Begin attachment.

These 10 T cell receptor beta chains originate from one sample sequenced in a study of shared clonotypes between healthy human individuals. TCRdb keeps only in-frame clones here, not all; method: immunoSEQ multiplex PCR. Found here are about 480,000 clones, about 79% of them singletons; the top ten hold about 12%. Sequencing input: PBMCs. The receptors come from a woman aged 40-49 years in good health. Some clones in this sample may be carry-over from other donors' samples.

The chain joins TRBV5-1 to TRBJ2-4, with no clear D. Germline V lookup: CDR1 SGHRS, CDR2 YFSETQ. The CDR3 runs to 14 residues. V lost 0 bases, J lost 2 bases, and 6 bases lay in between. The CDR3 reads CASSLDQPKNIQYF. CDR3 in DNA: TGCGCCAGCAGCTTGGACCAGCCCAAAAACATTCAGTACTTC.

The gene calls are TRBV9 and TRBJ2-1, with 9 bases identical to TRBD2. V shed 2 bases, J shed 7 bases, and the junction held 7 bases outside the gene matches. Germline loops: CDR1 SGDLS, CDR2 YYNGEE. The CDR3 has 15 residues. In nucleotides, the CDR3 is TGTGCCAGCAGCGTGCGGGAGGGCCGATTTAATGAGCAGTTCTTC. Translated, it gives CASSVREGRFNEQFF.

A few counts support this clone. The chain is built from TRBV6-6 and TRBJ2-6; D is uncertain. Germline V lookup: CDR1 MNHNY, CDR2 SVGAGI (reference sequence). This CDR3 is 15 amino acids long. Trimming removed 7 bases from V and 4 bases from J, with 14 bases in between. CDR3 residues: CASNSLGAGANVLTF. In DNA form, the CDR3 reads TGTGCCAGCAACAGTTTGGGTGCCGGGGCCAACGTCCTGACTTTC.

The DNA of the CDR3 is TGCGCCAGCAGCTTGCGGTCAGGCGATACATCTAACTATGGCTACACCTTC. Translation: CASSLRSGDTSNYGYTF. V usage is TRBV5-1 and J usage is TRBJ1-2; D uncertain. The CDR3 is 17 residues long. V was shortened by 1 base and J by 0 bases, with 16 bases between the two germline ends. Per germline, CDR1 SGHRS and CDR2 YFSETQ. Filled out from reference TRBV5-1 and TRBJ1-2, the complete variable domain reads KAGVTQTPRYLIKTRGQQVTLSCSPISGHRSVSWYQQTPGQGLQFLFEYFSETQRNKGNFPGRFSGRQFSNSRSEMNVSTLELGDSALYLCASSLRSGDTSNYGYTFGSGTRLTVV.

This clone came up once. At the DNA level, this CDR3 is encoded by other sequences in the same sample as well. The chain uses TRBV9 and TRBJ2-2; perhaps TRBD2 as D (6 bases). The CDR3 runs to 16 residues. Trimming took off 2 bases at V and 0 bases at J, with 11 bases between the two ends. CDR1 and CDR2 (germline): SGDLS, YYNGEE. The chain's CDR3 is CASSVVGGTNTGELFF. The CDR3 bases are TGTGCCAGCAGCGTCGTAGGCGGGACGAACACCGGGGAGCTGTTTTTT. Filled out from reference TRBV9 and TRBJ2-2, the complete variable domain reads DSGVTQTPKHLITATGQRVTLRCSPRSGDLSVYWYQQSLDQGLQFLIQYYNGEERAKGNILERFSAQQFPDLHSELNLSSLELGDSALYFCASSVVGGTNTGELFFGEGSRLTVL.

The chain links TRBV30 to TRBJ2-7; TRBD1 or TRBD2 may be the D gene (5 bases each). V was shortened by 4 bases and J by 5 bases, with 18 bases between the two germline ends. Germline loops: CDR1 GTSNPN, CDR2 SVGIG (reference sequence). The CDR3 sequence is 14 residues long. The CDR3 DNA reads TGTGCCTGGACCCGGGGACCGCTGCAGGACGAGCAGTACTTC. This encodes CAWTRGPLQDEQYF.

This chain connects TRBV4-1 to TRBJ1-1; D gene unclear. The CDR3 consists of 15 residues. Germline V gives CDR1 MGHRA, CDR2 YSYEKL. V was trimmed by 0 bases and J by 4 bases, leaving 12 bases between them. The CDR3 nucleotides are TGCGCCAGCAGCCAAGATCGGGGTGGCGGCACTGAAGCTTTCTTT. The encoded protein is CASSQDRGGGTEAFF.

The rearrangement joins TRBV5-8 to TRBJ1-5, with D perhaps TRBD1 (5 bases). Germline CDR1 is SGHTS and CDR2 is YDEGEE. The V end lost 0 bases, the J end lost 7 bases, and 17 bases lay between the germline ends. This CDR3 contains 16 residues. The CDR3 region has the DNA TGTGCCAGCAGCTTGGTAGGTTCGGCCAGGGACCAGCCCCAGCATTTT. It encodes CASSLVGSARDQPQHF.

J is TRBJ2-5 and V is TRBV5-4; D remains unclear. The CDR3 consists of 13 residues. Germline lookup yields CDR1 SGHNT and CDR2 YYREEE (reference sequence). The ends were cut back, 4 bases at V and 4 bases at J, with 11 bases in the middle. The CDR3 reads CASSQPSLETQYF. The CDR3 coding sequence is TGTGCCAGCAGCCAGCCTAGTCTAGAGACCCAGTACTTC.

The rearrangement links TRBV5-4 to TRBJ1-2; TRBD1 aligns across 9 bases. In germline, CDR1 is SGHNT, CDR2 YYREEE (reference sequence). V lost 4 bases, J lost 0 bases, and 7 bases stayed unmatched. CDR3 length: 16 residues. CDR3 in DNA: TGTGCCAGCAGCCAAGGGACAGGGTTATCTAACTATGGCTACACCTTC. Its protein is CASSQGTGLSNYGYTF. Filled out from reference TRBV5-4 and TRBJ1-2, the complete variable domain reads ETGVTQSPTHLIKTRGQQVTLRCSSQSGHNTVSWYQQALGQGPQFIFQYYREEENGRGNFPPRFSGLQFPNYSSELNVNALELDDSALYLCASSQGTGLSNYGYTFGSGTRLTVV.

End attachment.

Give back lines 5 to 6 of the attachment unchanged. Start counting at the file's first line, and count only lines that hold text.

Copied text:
The DNA of the CDR3 is TGCGCCAGCAGCTTGCGGTCAGGCGATACATCTAACTATGGCTACACCTTC. Translation: CASSLRSGDTSNYGYTF. V usage is TRBV5-1 and J usage is TRBJ1-2; D uncertain. The CDR3 is 17 residues long. V was shortened by 1 base and J by 0 bases, with 16 bases between the two germline ends. Per germline, CDR1 SGHRS and CDR2 YFSETQ. Filled out from reference TRBV5-1 and TRBJ1-2, the complete variable domain reads KAGVTQTPRYLIKTRGQQVTLSCSPISGHRSVSWYQQTPGQGLQFLFEYFSETQRNKGNFPGRFSGRQFSNSRSEMNVSTLELGDSALYLCASSLRSGDTSNYGYTFGSGTRLTVV.

This clone came up once. At the DNA level, this CDR3 is encoded by other sequences in the same sample as well. The chain uses TRBV9 and TRBJ2-2; perhaps TRBD2 as D (6 bases). The CDR3 runs to 16 residues. Trimming took off 2 bases at V and 0 bases at J, with 11 bases between the two ends. CDR1 and CDR2 (germline): SGDLS, YYNGEE. The chain's CDR3 is CASSVVGGTNTGELFF. The CDR3 bases are TGTGCCAGCAGCGTCGTAGGCGGGACGAACACCGGGGAGCTGTTTTTT. Filled out from reference TRBV9 and TRBJ2-2, the complete variable domain reads DSGVTQTPKHLITATGQRVTLRCSPRSGDLSVYWYQQSLDQGLQFLIQYYNGEERAKGNILERFSAQQFPDLHSELNLSSLELGDSALYFCASSVVGGTNTGELFFGEGSRLTVL.